If you’re involved in marketing or tracking, our Director of Performance put together data marketing trends for 2022 on the topic of browsers, tracking and transparency.
For anyone interested in the restrictions around tracking and privacy, we can’t recommend enough here at Index the Life After GDPR podcast. Since it’s not easy listening but it’s such valuable information, we made a summary of a recent golden podcast.
We’ve included key points and some information that was surprising to us; you will find our takeaways under each area.
Takeaway – New features are actively implemented that go beyond the push for cookies. Even if someone consents, it doesn’t mean that the browser will let you track them.
Safari WebKit Intelligent Tracking Prevention
- Blocks third party cookies (some exceptions Google Analytics, etc.)
- Will let first party cookies but gradually expire the cookies over time
- Hinders efforts to profile vendors between sessions
- If the DNS record for the request is not related to the first party domain, then the cookie is limited to 7 days
- Depending on if the users came from a domain that is known to be tracking, the cookie can be reduced to 24 hours
- These cookie’s are getting reset regularly but they don’t block first party cookies in general
- Uses a machine learning algorithm to identify tracking domains/providers (not disconnect.me list)
- The Safari browser does not block the tracking of Google Analytics by default. Intelligent Tracking Prevention can mark your domain as a potential cross-site tracking domain. This will happen if Safari starts sending requests to google-analytics.com from different unique domains.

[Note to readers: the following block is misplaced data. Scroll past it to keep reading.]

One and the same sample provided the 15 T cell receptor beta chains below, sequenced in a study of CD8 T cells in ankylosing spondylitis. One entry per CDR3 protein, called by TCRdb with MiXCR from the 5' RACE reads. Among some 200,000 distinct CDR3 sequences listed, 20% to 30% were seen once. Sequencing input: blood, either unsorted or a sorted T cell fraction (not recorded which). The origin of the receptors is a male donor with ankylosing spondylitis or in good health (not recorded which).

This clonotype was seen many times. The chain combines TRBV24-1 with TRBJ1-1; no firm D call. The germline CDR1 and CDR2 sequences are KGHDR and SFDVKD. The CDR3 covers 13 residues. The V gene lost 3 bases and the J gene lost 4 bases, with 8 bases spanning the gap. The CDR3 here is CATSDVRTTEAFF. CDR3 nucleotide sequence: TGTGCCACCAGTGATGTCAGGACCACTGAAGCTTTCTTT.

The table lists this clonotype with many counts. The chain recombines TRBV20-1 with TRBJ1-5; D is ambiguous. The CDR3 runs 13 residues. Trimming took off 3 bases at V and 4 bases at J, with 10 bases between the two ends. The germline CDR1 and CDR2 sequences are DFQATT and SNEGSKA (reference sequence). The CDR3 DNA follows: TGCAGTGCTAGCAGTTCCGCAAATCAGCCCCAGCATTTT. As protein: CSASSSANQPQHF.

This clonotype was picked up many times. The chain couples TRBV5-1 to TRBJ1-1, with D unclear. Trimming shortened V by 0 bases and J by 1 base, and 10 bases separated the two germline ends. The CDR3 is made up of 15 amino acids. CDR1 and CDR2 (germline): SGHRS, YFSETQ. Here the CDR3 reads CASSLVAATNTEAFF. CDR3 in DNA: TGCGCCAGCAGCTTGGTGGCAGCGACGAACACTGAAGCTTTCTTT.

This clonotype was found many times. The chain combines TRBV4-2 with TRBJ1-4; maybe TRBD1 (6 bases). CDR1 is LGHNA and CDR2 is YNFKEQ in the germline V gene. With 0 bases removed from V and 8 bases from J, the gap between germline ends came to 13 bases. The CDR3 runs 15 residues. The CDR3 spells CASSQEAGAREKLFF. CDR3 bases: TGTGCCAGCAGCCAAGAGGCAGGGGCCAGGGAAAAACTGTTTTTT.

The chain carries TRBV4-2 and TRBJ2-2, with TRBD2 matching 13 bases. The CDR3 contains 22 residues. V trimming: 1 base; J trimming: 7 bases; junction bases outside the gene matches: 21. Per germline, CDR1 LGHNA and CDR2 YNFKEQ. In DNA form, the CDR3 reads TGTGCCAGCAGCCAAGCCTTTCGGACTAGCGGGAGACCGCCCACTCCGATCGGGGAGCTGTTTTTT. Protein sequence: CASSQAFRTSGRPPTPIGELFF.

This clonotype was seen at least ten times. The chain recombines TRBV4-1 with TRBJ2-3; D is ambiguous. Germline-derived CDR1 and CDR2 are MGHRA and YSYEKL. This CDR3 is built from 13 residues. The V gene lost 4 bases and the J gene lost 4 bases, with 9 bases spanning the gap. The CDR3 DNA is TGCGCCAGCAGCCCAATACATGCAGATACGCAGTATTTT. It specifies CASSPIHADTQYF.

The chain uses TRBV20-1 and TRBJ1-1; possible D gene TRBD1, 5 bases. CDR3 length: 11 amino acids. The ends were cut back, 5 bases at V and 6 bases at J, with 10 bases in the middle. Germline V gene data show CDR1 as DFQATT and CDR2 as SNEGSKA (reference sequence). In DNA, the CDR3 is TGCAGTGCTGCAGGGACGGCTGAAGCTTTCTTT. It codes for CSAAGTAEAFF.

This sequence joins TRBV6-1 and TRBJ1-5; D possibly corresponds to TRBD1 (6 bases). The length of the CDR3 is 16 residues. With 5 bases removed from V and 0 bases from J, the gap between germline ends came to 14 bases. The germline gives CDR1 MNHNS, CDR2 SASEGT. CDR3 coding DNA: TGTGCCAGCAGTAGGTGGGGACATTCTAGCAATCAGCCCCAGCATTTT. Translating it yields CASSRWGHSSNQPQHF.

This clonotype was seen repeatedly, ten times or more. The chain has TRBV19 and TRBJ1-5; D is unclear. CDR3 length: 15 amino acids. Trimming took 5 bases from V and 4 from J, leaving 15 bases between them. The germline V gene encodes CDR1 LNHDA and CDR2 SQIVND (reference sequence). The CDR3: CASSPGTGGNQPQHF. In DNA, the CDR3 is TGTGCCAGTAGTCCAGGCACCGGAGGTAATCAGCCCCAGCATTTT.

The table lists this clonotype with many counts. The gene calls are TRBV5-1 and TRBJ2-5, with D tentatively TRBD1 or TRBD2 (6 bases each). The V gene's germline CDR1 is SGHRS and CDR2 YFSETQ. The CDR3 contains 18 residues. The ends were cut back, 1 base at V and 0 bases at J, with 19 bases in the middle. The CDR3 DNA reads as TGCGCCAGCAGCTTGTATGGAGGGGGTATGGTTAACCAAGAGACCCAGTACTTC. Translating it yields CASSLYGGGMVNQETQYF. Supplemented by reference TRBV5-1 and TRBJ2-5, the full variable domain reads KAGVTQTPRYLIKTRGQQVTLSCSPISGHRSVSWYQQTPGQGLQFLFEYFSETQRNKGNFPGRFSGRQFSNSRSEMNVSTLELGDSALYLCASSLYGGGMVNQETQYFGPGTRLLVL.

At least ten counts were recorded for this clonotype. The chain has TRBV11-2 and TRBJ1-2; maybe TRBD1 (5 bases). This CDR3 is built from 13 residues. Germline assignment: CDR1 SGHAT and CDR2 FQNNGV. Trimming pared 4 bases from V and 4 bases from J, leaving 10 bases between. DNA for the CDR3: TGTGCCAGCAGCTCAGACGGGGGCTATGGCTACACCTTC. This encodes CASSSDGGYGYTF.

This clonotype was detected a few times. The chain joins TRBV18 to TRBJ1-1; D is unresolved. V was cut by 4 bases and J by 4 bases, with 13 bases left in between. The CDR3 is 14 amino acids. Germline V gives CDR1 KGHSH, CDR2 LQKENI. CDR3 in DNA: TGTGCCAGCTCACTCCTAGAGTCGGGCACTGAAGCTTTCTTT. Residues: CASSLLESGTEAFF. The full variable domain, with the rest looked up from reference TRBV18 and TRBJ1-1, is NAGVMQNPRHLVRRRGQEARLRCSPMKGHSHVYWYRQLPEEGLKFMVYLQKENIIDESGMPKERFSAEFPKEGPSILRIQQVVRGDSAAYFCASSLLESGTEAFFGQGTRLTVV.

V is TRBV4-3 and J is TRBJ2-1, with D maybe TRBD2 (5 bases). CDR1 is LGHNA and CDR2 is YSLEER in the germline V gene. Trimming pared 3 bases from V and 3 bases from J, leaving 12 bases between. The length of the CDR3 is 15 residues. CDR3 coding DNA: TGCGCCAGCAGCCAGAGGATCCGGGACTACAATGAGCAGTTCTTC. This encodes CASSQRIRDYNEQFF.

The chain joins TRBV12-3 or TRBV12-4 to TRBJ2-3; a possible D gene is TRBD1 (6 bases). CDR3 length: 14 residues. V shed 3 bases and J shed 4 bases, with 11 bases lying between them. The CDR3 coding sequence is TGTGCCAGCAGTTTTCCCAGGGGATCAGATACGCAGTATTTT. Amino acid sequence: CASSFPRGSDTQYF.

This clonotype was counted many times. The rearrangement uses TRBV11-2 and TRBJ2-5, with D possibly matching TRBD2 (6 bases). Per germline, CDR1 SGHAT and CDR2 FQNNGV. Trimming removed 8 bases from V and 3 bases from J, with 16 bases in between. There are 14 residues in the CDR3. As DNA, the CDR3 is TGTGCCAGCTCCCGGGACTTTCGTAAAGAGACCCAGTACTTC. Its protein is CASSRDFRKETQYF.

- Restricts third party cookies
- Uses disconnect.me as a block source
- Restricts/blocks third party cookies
- Loads the Tracking me list (similar to Firefox) and will prevent tracking from loading (Default)
- Edge has an invisible User score (invisible to the user and the tracker) where it measures interactions with the website. When this score gets above 4.2, all the tracking will work
- The user score decays so if someone doesn’t visit the site for a while, the tracking will break again…
- Edge is assuming that if you interact with the site you will be OK with the tracking
- Uses disconnect.me and possibly another list
- By 2023 they will phase out third party cookies
- Third party cookies already don’t work on any of the other browsers (or are really limited)
- These restrictions have hurt Google less because people are logged into Chrome & other platforms when they’re browsing
Takeaway – recent changes explain why paid is usually under-reporting and direct is often over-reporting. Plus tracking is about to get even more complex as the browser’s cookie window changes.
Facebook Conversion API
- Server side tagging platform that works jointly with the web pixel
- Secondary hit that gets sent to a server endpoint owned by FB that contains the same data as the client side but if gets two hits of the same id, it will ignore the client side and only use the server side hit
- It wants to do this as it knows some browsers will prevent the hits from coming through the browser and then be able to justify (properly attribute) the value of their advertising